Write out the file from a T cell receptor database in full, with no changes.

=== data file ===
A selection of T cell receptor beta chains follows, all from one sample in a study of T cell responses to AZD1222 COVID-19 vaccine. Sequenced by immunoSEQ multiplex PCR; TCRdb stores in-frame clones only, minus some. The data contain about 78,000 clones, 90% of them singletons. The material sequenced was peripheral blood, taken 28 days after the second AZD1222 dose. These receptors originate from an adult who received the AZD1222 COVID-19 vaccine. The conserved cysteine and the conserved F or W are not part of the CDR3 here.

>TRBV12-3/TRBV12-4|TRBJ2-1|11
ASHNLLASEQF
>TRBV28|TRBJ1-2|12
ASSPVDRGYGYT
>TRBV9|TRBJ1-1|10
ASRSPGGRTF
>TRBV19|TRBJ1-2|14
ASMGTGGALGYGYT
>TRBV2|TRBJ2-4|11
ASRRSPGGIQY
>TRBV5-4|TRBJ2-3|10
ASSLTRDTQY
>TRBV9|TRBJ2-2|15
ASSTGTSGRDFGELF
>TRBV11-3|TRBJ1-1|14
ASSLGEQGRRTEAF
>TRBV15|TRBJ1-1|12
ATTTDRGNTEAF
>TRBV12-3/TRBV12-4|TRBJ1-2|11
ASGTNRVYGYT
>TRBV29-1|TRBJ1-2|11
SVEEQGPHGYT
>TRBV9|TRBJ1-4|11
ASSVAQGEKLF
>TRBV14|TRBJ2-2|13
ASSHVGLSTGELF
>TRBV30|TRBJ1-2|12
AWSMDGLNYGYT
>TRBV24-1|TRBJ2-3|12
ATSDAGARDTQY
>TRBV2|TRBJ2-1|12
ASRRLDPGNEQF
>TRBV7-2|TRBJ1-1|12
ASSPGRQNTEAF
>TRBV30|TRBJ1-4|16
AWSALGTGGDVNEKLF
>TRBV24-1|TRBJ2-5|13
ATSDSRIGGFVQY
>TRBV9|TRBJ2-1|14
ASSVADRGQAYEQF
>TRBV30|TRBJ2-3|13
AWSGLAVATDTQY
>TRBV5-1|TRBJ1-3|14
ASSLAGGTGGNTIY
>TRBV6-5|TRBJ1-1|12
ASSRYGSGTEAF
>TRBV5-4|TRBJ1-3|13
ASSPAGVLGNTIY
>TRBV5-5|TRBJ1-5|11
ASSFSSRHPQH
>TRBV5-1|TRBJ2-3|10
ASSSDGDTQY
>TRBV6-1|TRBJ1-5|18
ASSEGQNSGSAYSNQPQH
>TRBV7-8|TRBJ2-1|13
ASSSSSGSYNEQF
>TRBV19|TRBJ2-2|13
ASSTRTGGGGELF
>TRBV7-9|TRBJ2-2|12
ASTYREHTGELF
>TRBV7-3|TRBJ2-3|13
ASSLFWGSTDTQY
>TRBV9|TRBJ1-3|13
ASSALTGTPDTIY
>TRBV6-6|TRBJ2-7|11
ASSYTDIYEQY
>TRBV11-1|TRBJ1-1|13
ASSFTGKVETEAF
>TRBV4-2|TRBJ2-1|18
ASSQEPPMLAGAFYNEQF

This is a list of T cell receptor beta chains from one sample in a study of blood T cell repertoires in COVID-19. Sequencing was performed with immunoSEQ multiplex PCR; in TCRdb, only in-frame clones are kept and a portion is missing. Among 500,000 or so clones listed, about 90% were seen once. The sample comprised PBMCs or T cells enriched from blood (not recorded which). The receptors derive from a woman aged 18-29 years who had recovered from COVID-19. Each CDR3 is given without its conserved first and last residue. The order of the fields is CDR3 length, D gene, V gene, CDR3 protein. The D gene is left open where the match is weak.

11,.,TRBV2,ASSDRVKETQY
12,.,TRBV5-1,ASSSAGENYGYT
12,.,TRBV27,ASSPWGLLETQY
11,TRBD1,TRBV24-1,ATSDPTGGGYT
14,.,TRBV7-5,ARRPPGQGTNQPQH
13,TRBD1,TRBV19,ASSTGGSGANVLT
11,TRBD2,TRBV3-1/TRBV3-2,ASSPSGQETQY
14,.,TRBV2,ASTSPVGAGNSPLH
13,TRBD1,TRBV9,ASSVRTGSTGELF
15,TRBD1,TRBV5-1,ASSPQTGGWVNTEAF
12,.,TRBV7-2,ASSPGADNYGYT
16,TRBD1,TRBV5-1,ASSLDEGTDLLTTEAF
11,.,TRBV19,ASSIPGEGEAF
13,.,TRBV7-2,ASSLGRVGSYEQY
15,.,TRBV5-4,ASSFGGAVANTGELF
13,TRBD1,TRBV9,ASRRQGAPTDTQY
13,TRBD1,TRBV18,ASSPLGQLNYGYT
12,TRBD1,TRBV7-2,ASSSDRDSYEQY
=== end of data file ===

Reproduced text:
A selection of T cell receptor beta chains follows, all from one sample in a study of T cell responses to AZD1222 COVID-19 vaccine. Sequenced by immunoSEQ multiplex PCR; TCRdb stores in-frame clones only, minus some. The data contain about 78,000 clones, 90% of them singletons. The material sequenced was peripheral blood, taken 28 days after the second AZD1222 dose. These receptors originate from an adult who received the AZD1222 COVID-19 vaccine. The conserved cysteine and the conserved F or W are not part of the CDR3 here.

>TRBV12-3/TRBV12-4|TRBJ2-1|11
ASHNLLASEQF
>TRBV28|TRBJ1-2|12
ASSPVDRGYGYT
>TRBV9|TRBJ1-1|10
ASRSPGGRTF
>TRBV19|TRBJ1-2|14
ASMGTGGALGYGYT
>TRBV2|TRBJ2-4|11
ASRRSPGGIQY
>TRBV5-4|TRBJ2-3|10
ASSLTRDTQY
>TRBV9|TRBJ2-2|15
ASSTGTSGRDFGELF
>TRBV11-3|TRBJ1-1|14
ASSLGEQGRRTEAF
>TRBV15|TRBJ1-1|12
ATTTDRGNTEAF
>TRBV12-3/TRBV12-4|TRBJ1-2|11
ASGTNRVYGYT
>TRBV29-1|TRBJ1-2|11
SVEEQGPHGYT
>TRBV9|TRBJ1-4|11
ASSVAQGEKLF
>TRBV14|TRBJ2-2|13
ASSHVGLSTGELF
>TRBV30|TRBJ1-2|12
AWSMDGLNYGYT
>TRBV24-1|TRBJ2-3|12
ATSDAGARDTQY
>TRBV2|TRBJ2-1|12
ASRRLDPGNEQF
>TRBV7-2|TRBJ1-1|12
ASSPGRQNTEAF
>TRBV30|TRBJ1-4|16
AWSALGTGGDVNEKLF
>TRBV24-1|TRBJ2-5|13
ATSDSRIGGFVQY
>TRBV9|TRBJ2-1|14
ASSVADRGQAYEQF
>TRBV30|TRBJ2-3|13
AWSGLAVATDTQY
>TRBV5-1|TRBJ1-3|14
ASSLAGGTGGNTIY
>TRBV6-5|TRBJ1-1|12
ASSRYGSGTEAF
>TRBV5-4|TRBJ1-3|13
ASSPAGVLGNTIY
>TRBV5-5|TRBJ1-5|11
ASSFSSRHPQH
>TRBV5-1|TRBJ2-3|10
ASSSDGDTQY
>TRBV6-1|TRBJ1-5|18
ASSEGQNSGSAYSNQPQH
>TRBV7-8|TRBJ2-1|13
ASSSSSGSYNEQF
>TRBV19|TRBJ2-2|13
ASSTRTGGGGELF
>TRBV7-9|TRBJ2-2|12
ASTYREHTGELF
>TRBV7-3|TRBJ2-3|13
ASSLFWGSTDTQY
>TRBV9|TRBJ1-3|13
ASSALTGTPDTIY
>TRBV6-6|TRBJ2-7|11
ASSYTDIYEQY
>TRBV11-1|TRBJ1-1|13
ASSFTGKVETEAF
>TRBV4-2|TRBJ2-1|18
ASSQEPPMLAGAFYNEQF

This is a list of T cell receptor beta chains from one sample in a study of blood T cell repertoires in COVID-19. Sequencing was performed with immunoSEQ multiplex PCR; in TCRdb, only in-frame clones are kept and a portion is missing. Among 500,000 or so clones listed, about 90% were seen once. The sample comprised PBMCs or T cells enriched from blood (not recorded which). The receptors derive from a woman aged 18-29 years who had recovered from COVID-19. Each CDR3 is given without its conserved first and last residue. The order of the fields is CDR3 length, D gene, V gene, CDR3 protein. The D gene is left open where the match is weak.

11,.,TRBV2,ASSDRVKETQY
12,.,TRBV5-1,ASSSAGENYGYT
12,.,TRBV27,ASSPWGLLETQY
11,TRBD1,TRBV24-1,ATSDPTGGGYT
14,.,TRBV7-5,ARRPPGQGTNQPQH
13,TRBD1,TRBV19,ASSTGGSGANVLT
11,TRBD2,TRBV3-1/TRBV3-2,ASSPSGQETQY
14,.,TRBV2,ASTSPVGAGNSPLH
13,TRBD1,TRBV9,ASSVRTGSTGELF
15,TRBD1,TRBV5-1,ASSPQTGGWVNTEAF
12,.,TRBV7-2,ASSPGADNYGYT
16,TRBD1,TRBV5-1,ASSLDEGTDLLTTEAF
11,.,TRBV19,ASSIPGEGEAF
13,.,TRBV7-2,ASSLGRVGSYEQY
15,.,TRBV5-4,ASSFGGAVANTGELF
13,TRBD1,TRBV9,ASRRQGAPTDTQY
13,TRBD1,TRBV18,ASSPLGQLNYGYT
12,TRBD1,TRBV7-2,ASSSDRDSYEQY